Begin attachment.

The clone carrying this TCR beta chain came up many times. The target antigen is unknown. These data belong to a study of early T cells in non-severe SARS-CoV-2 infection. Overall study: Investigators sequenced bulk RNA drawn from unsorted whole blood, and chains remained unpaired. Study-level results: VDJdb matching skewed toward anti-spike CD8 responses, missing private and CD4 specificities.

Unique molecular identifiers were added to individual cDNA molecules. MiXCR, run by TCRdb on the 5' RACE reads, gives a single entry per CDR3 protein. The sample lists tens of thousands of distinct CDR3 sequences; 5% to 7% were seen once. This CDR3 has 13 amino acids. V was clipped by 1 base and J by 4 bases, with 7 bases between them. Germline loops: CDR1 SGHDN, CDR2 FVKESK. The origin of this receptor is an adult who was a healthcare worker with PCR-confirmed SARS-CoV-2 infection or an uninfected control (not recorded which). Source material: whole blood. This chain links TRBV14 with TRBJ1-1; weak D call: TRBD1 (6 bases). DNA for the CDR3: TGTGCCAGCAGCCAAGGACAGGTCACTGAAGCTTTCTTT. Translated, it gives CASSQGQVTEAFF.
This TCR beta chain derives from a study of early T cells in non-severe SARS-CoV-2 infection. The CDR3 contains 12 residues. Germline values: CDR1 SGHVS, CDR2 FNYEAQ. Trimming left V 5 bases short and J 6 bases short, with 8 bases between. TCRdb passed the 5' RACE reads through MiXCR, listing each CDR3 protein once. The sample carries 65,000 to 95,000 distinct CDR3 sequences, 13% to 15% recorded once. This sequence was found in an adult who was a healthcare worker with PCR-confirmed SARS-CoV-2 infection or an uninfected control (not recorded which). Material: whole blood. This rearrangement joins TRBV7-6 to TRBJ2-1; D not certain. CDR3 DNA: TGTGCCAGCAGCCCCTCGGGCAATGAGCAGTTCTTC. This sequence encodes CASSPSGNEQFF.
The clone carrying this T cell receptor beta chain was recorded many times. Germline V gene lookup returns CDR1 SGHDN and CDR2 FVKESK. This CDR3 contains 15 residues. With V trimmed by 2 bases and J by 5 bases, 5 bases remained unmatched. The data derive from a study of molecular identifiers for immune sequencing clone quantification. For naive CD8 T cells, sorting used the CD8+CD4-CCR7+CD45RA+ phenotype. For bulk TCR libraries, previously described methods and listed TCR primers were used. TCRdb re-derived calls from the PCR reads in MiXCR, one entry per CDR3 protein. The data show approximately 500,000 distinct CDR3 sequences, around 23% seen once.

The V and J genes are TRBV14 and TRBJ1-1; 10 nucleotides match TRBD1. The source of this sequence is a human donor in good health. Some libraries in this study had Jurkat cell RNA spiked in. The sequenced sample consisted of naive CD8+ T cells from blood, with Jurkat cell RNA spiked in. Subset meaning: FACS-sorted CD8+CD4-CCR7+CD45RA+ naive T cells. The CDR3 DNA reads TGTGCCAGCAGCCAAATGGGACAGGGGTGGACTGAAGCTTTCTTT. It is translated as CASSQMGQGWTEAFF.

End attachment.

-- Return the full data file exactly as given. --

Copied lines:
The clone carrying this TCR beta chain came up many times. The target antigen is unknown. These data belong to a study of early T cells in non-severe SARS-CoV-2 infection. Overall study: Investigators sequenced bulk RNA drawn from unsorted whole blood, and chains remained unpaired. Study-level results: VDJdb matching skewed toward anti-spike CD8 responses, missing private and CD4 specificities.

Unique molecular identifiers were added to individual cDNA molecules. MiXCR, run by TCRdb on the 5' RACE reads, gives a single entry per CDR3 protein. The sample lists tens of thousands of distinct CDR3 sequences; 5% to 7% were seen once. This CDR3 has 13 amino acids. V was clipped by 1 base and J by 4 bases, with 7 bases between them. Germline loops: CDR1 SGHDN, CDR2 FVKESK. The origin of this receptor is an adult who was a healthcare worker with PCR-confirmed SARS-CoV-2 infection or an uninfected control (not recorded which). Source material: whole blood. This chain links TRBV14 with TRBJ1-1; weak D call: TRBD1 (6 bases). DNA for the CDR3: TGTGCCAGCAGCCAAGGACAGGTCACTGAAGCTTTCTTT. Translated, it gives CASSQGQVTEAFF.
This TCR beta chain derives from a study of early T cells in non-severe SARS-CoV-2 infection. The CDR3 contains 12 residues. Germline values: CDR1 SGHVS, CDR2 FNYEAQ. Trimming left V 5 bases short and J 6 bases short, with 8 bases between. TCRdb passed the 5' RACE reads through MiXCR, listing each CDR3 protein once. The sample carries 65,000 to 95,000 distinct CDR3 sequences, 13% to 15% recorded once. This sequence was found in an adult who was a healthcare worker with PCR-confirmed SARS-CoV-2 infection or an uninfected control (not recorded which). Material: whole blood. This rearrangement joins TRBV7-6 to TRBJ2-1; D not certain. CDR3 DNA: TGTGCCAGCAGCCCCTCGGGCAATGAGCAGTTCTTC. This sequence encodes CASSPSGNEQFF.
The clone carrying this T cell receptor beta chain was recorded many times. Germline V gene lookup returns CDR1 SGHDN and CDR2 FVKESK. This CDR3 contains 15 residues. With V trimmed by 2 bases and J by 5 bases, 5 bases remained unmatched. The data derive from a study of molecular identifiers for immune sequencing clone quantification. For naive CD8 T cells, sorting used the CD8+CD4-CCR7+CD45RA+ phenotype. For bulk TCR libraries, previously described methods and listed TCR primers were used. TCRdb re-derived calls from the PCR reads in MiXCR, one entry per CDR3 protein. The data show approximately 500,000 distinct CDR3 sequences, around 23% seen once.

The V and J genes are TRBV14 and TRBJ1-1; 10 nucleotides match TRBD1. The source of this sequence is a human donor in good health. Some libraries in this study had Jurkat cell RNA spiked in. The sequenced sample consisted of naive CD8+ T cells from blood, with Jurkat cell RNA spiked in. Subset meaning: FACS-sorted CD8+CD4-CCR7+CD45RA+ naive T cells. The CDR3 DNA reads TGTGCCAGCAGCCAAATGGGACAGGGGTGGACTGAAGCTTTCTTT. It is translated as CASSQMGQGWTEAFF.